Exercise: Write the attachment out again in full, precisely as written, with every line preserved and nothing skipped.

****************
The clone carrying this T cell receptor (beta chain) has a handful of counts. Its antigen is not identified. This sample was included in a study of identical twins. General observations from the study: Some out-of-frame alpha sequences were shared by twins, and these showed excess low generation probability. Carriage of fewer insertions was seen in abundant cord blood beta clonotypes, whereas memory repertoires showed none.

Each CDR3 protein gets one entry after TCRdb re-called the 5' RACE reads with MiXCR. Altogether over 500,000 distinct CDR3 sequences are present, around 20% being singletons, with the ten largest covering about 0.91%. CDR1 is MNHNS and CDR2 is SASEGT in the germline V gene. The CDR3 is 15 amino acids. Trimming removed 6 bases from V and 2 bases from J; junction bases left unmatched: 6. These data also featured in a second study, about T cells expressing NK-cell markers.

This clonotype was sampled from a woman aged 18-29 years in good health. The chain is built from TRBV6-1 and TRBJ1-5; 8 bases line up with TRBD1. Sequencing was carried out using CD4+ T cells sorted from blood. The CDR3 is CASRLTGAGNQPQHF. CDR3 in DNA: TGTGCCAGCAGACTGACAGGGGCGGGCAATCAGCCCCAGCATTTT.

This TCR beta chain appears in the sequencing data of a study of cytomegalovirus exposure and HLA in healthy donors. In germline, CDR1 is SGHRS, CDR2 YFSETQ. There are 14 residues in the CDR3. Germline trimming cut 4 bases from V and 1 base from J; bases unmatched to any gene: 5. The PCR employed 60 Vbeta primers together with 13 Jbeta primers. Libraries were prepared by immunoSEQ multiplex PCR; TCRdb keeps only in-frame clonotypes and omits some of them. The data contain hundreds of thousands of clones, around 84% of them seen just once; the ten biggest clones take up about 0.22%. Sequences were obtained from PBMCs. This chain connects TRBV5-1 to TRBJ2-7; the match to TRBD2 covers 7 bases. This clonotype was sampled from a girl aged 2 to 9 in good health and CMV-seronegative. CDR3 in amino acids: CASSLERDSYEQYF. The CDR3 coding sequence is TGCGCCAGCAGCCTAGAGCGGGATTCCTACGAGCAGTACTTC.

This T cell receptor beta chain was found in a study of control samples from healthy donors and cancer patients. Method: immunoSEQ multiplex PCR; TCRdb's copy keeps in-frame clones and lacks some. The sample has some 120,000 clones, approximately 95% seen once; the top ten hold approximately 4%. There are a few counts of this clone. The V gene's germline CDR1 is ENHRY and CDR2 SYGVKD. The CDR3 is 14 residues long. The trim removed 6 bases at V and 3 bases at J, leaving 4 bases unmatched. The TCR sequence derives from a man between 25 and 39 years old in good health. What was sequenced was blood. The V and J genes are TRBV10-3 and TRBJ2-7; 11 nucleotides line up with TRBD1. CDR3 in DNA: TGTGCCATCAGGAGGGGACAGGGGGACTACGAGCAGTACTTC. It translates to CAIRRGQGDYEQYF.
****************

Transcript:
The clone carrying this T cell receptor (beta chain) has a handful of counts. Its antigen is not identified. This sample was included in a study of identical twins. General observations from the study: Some out-of-frame alpha sequences were shared by twins, and these showed excess low generation probability. Carriage of fewer insertions was seen in abundant cord blood beta clonotypes, whereas memory repertoires showed none.

Each CDR3 protein gets one entry after TCRdb re-called the 5' RACE reads with MiXCR. Altogether over 500,000 distinct CDR3 sequences are present, around 20% being singletons, with the ten largest covering about 0.91%. CDR1 is MNHNS and CDR2 is SASEGT in the germline V gene. The CDR3 is 15 amino acids. Trimming removed 6 bases from V and 2 bases from J; junction bases left unmatched: 6. These data also featured in a second study, about T cells expressing NK-cell markers.

This clonotype was sampled from a woman aged 18-29 years in good health. The chain is built from TRBV6-1 and TRBJ1-5; 8 bases line up with TRBD1. Sequencing was carried out using CD4+ T cells sorted from blood. The CDR3 is CASRLTGAGNQPQHF. CDR3 in DNA: TGTGCCAGCAGACTGACAGGGGCGGGCAATCAGCCCCAGCATTTT.

This TCR beta chain appears in the sequencing data of a study of cytomegalovirus exposure and HLA in healthy donors. In germline, CDR1 is SGHRS, CDR2 YFSETQ. There are 14 residues in the CDR3. Germline trimming cut 4 bases from V and 1 base from J; bases unmatched to any gene: 5. The PCR employed 60 Vbeta primers together with 13 Jbeta primers. Libraries were prepared by immunoSEQ multiplex PCR; TCRdb keeps only in-frame clonotypes and omits some of them. The data contain hundreds of thousands of clones, around 84% of them seen just once; the ten biggest clones take up about 0.22%. Sequences were obtained from PBMCs. This chain connects TRBV5-1 to TRBJ2-7; the match to TRBD2 covers 7 bases. This clonotype was sampled from a girl aged 2 to 9 in good health and CMV-seronegative. CDR3 in amino acids: CASSLERDSYEQYF. The CDR3 coding sequence is TGCGCCAGCAGCCTAGAGCGGGATTCCTACGAGCAGTACTTC.

This T cell receptor beta chain was found in a study of control samples from healthy donors and cancer patients. Method: immunoSEQ multiplex PCR; TCRdb's copy keeps in-frame clones and lacks some. The sample has some 120,000 clones, approximately 95% seen once; the top ten hold approximately 4%. There are a few counts of this clone. The V gene's germline CDR1 is ENHRY and CDR2 SYGVKD. The CDR3 is 14 residues long. The trim removed 6 bases at V and 3 bases at J, leaving 4 bases unmatched. The TCR sequence derives from a man between 25 and 39 years old in good health. What was sequenced was blood. The V and J genes are TRBV10-3 and TRBJ2-7; 11 nucleotides line up with TRBD1. CDR3 in DNA: TGTGCCATCAGGAGGGGACAGGGGGACTACGAGCAGTACTTC. It translates to CAIRRGQGDYEQYF.